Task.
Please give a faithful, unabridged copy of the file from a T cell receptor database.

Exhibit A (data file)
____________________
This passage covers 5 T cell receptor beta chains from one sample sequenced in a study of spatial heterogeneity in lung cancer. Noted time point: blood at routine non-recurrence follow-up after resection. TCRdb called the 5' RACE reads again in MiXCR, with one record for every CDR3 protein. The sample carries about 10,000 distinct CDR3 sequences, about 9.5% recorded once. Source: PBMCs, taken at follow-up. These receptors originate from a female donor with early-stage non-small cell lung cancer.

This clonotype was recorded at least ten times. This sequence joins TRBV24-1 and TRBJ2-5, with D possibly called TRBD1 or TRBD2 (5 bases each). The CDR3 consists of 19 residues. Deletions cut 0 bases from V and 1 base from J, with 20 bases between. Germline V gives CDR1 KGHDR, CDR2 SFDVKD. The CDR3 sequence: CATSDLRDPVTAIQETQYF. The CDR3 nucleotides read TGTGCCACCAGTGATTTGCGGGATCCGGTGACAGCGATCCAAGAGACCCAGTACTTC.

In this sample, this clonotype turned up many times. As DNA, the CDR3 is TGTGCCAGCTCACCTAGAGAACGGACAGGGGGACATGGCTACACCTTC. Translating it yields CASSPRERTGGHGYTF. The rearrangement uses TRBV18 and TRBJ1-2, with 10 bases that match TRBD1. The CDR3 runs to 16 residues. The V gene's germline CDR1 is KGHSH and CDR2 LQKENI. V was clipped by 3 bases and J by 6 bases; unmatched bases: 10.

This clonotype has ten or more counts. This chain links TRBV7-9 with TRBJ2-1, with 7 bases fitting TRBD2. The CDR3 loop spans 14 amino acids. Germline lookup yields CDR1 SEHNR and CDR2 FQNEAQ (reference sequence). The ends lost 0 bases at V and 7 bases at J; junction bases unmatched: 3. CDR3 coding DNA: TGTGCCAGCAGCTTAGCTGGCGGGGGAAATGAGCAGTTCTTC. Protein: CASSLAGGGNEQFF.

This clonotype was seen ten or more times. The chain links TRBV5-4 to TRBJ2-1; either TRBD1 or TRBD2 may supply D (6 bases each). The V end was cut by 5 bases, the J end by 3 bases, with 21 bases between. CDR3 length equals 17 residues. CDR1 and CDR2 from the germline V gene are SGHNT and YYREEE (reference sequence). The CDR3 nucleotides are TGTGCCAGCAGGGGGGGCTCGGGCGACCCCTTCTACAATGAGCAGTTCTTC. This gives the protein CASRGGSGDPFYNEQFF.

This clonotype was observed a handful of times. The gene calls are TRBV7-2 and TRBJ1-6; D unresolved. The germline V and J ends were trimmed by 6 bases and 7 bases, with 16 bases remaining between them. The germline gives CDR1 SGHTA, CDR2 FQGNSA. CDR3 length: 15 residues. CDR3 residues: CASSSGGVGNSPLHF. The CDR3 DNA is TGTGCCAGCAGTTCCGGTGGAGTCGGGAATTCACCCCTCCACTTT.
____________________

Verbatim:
This passage covers 5 T cell receptor beta chains from one sample sequenced in a study of spatial heterogeneity in lung cancer. Noted time point: blood at routine non-recurrence follow-up after resection. TCRdb called the 5' RACE reads again in MiXCR, with one record for every CDR3 protein. The sample carries about 10,000 distinct CDR3 sequences, about 9.5% recorded once. Source: PBMCs, taken at follow-up. These receptors originate from a female donor with early-stage non-small cell lung cancer.

This clonotype was recorded at least ten times. This sequence joins TRBV24-1 and TRBJ2-5, with D possibly called TRBD1 or TRBD2 (5 bases each). The CDR3 consists of 19 residues. Deletions cut 0 bases from V and 1 base from J, with 20 bases between. Germline V gives CDR1 KGHDR, CDR2 SFDVKD. The CDR3 sequence: CATSDLRDPVTAIQETQYF. The CDR3 nucleotides read TGTGCCACCAGTGATTTGCGGGATCCGGTGACAGCGATCCAAGAGACCCAGTACTTC.

In this sample, this clonotype turned up many times. As DNA, the CDR3 is TGTGCCAGCTCACCTAGAGAACGGACAGGGGGACATGGCTACACCTTC. Translating it yields CASSPRERTGGHGYTF. The rearrangement uses TRBV18 and TRBJ1-2, with 10 bases that match TRBD1. The CDR3 runs to 16 residues. The V gene's germline CDR1 is KGHSH and CDR2 LQKENI. V was clipped by 3 bases and J by 6 bases; unmatched bases: 10.

This clonotype has ten or more counts. This chain links TRBV7-9 with TRBJ2-1, with 7 bases fitting TRBD2. The CDR3 loop spans 14 amino acids. Germline lookup yields CDR1 SEHNR and CDR2 FQNEAQ (reference sequence). The ends lost 0 bases at V and 7 bases at J; junction bases unmatched: 3. CDR3 coding DNA: TGTGCCAGCAGCTTAGCTGGCGGGGGAAATGAGCAGTTCTTC. Protein: CASSLAGGGNEQFF.

This clonotype was seen ten or more times. The chain links TRBV5-4 to TRBJ2-1; either TRBD1 or TRBD2 may supply D (6 bases each). The V end was cut by 5 bases, the J end by 3 bases, with 21 bases between. CDR3 length equals 17 residues. CDR1 and CDR2 from the germline V gene are SGHNT and YYREEE (reference sequence). The CDR3 nucleotides are TGTGCCAGCAGGGGGGGCTCGGGCGACCCCTTCTACAATGAGCAGTTCTTC. This gives the protein CASRGGSGDPFYNEQFF.

This clonotype was observed a handful of times. The gene calls are TRBV7-2 and TRBJ1-6; D unresolved. The germline V and J ends were trimmed by 6 bases and 7 bases, with 16 bases remaining between them. The germline gives CDR1 SGHTA, CDR2 FQGNSA. CDR3 length: 15 residues. CDR3 residues: CASSSGGVGNSPLHF. The CDR3 DNA is TGTGCCAGCAGTTCCGGTGGAGTCGGGAATTCACCCCTCCACTTT.